Monday, January 23, 2012

Anthropologie-Inspired Braided Headwrap

Anthropologie Braided Headwrap

My recent project, an Anthropologie-inpsired Braided Headwrap by Jen Geigley, has quickly become my favourite thing I've knitted. I will wear this and I will wear it until the yarn breaks apart. It's the perfect width, the yarn is super warm and its comfortable. I used Lion Brand Wool-Ease Thick & Quick yarn in Charcoal and size US 13 needles to complete the headwrap. It's also super fast to finish. I was watching the Giants vs. 49ers football game (yes, I knit and watch sports and realize I'm the biggest contradiction) and it took approxiamtely 3 hours from cast on to cast off.

Head on over to to pick up this amazing free pattern.

Happy Knitting!

Saturday, January 21, 2012

Outside my window

While I very much dislike snow (anything that causes cancellations is not a friend of mine), I can't discount how beautiful the town looks after a fresh blanket of the stuff falls. This is the second day of snow (and thus shovelling) we've had this week. 

Friday, January 20, 2012

Knitting 101!

Since I've started posting pictures of my knitting successes on Facebook and here on my blog, I've had so many friends comment and say they've been inspired to start knitting themselves, or wanted to learn. How great is that? It's lovely to hear.

In my opinion, knitting is best learned from someone else, hands on and visually. Sure, you can pick up a book with lots of pictures, but pictures can't show you the direction you move the yarn or smaller intricacies of the different stitches. Coming from Newfoundland, a culture where knitting and other forms of needlework was such a large part of rural society (from necessity to a form of social gathering amongst women), learning to knit is the best passed down from generation to generation, like many other traditional artforms (music and storytelling being the most common here in Newfoundland).

That being said, times are different. In a culture where convenience often trumps creativity, finding someone to teach you how to knit isn't easy. While I had my mother to show me the basics, with modern technology, it's possible to learn to knit without your grandmother sitting next to you telling you when to wrap the yarn around the needle.

Youtube is the best source of 'how-to' videos for beginner knitters. When I start a new project and find myself stumped on a new type of stitch ("what the hell does 'psso' mean?), the first thing I do is type it into youtube. And I'm often greeted by thousands of videos explaining the stitch and showing me how it's done! But if you've never picked up a set of knitting needles before, you need to know what to look out for before you start knitting. So let me share with you what I think are the best videos on youtube that will help you learn to knit.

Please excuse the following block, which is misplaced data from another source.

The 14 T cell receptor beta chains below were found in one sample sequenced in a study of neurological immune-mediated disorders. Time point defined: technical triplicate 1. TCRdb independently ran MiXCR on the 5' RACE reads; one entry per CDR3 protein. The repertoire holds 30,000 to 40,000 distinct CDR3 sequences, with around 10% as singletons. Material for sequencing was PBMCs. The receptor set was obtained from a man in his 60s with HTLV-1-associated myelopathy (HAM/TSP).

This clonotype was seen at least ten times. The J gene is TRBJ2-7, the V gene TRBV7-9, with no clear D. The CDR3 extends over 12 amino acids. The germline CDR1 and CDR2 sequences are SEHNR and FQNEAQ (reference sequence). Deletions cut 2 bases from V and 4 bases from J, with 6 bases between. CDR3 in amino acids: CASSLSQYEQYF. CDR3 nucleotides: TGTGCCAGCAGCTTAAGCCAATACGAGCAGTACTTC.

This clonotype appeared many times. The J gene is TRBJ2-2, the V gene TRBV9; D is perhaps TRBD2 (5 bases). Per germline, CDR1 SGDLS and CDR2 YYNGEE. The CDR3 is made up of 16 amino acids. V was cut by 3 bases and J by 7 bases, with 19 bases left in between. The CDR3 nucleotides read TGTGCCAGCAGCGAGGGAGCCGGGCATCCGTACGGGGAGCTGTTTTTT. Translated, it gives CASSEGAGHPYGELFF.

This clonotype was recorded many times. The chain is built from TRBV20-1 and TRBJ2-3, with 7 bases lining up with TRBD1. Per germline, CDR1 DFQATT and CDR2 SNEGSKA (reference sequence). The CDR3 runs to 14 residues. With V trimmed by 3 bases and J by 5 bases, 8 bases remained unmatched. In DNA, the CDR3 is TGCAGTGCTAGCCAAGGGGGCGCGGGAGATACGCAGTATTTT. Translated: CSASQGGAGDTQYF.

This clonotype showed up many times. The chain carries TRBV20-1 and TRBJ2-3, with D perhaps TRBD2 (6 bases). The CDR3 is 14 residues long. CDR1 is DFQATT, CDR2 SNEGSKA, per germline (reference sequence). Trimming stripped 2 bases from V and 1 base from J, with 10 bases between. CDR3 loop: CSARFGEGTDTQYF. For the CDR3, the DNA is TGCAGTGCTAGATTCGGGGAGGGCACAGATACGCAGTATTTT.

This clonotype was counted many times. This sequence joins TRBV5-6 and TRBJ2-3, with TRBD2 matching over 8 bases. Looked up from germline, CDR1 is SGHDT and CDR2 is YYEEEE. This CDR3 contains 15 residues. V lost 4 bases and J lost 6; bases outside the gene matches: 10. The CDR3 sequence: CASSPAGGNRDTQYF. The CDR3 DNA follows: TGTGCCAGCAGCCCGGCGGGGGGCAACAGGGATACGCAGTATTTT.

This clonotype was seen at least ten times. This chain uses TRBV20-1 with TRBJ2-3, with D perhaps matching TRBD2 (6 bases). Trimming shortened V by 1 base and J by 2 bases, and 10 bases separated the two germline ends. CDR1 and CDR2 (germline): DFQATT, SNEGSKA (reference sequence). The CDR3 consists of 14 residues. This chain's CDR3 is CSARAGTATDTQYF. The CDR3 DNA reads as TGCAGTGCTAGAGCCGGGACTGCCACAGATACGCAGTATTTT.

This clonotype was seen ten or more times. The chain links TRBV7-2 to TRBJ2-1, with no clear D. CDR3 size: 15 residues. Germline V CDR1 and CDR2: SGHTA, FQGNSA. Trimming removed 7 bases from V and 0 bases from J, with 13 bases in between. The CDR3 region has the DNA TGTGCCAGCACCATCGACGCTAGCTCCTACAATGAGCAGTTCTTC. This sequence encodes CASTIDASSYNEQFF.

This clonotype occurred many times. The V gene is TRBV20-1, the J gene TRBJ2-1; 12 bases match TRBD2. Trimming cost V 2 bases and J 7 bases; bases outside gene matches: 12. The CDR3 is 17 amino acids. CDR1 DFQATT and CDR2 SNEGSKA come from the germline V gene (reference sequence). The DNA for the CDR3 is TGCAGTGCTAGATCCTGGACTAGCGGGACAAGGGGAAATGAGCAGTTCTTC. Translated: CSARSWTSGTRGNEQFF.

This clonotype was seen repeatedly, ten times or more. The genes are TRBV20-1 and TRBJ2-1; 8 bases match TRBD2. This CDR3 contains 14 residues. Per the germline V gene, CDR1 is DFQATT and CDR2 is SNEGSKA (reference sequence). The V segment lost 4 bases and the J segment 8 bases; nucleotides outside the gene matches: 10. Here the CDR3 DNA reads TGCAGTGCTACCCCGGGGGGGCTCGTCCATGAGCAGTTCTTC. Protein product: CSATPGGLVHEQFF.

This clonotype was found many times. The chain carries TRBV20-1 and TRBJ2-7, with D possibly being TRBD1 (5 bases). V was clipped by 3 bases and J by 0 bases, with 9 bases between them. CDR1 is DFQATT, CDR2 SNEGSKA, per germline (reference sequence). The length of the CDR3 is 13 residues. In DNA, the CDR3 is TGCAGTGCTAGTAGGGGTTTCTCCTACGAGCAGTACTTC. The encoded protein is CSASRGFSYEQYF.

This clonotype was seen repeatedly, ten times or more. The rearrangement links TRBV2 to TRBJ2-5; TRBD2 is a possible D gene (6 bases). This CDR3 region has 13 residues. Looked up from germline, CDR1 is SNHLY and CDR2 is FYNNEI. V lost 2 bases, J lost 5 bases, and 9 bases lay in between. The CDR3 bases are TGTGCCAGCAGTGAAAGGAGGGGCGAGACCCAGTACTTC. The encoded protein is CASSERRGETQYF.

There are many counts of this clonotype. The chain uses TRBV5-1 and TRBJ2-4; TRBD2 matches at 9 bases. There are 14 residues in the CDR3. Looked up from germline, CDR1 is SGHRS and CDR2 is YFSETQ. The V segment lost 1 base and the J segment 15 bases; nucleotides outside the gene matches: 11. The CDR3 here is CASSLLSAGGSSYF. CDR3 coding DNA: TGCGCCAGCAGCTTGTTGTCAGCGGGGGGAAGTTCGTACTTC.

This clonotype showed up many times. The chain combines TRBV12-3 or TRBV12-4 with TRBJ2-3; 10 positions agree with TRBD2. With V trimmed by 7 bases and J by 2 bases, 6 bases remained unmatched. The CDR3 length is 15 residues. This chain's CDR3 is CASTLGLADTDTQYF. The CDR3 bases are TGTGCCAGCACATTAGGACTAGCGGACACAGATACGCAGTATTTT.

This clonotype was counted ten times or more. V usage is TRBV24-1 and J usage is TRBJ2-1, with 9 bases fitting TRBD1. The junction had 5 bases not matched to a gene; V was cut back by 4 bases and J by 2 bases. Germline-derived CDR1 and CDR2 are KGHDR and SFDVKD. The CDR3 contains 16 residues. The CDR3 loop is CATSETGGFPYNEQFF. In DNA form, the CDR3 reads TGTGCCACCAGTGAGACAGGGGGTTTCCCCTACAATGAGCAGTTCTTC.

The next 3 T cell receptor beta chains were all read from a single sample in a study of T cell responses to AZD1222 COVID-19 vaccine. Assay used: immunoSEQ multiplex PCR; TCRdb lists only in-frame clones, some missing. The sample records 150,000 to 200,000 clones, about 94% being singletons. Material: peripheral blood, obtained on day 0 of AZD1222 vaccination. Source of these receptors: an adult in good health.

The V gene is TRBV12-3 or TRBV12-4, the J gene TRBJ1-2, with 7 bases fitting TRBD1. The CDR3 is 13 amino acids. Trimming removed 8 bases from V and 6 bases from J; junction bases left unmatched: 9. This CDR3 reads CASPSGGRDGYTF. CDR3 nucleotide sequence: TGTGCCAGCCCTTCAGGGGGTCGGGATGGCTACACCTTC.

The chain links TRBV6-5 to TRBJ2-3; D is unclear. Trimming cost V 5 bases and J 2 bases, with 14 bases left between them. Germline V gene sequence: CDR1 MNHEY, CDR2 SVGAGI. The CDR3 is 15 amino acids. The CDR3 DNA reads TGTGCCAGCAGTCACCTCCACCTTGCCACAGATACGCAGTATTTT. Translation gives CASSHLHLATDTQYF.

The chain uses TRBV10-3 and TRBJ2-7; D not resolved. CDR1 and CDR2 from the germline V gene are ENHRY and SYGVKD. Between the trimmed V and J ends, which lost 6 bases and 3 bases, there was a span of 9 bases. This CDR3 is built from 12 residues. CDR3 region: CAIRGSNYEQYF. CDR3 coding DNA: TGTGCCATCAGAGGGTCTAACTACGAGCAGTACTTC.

Step One: Look for a pattern on If you don't own any supplies, you'll need to find a pattern that's super easy like this one by Elisa McLaughlin and find out what you'll need to buy/borrow to complete the project. The ravelry page will tell you what SIZE needles you need (US 9 - 5.5 mm in this case) and the type of yarn to buy (for this pattern it's WORSTED, the most common type/size of yarn). If you have a Walmart near by, you can get all these things there for quite cheap.

NOTE: This pattern is great because it comes with its own video tutorials.

Step Two: Once you have your needles and yarn, you are ready to get started. This pattern tells you that you have to CAST ON 20 stitches on your needle. So you need to know how to cast on. You can visit the video linked in the pattern, or my favourite is done by the Knitwitch.

Step Three: 

After you've CAST ON 20 stitches, the pattern then requires you to knit for 86 rows (to knit every 20 stitches on your needle, 86 times). So you need to know the KNIT STITCH. Here's the video.

Step Four: 

The other most common stitch is the PURL STITCH. You'll need to learn this one. 

Step Five:

When you're finished all the required stitches/rows, the pattern will then tell you to CAST OFF or BIND OFF the last row to finish your project. The easiest beginner way of doing this is the KNITTED CAST OFF. Here's how you do it.

That should be it. Cast on, knit, purl and cast off. Those are the four basic techniques you need to know in order to start knitting. In the future, I'll post tutorials or videos from others explaining some more advanced stitches (Seed, Cable, lace etc), but this should keep you busy for the next while.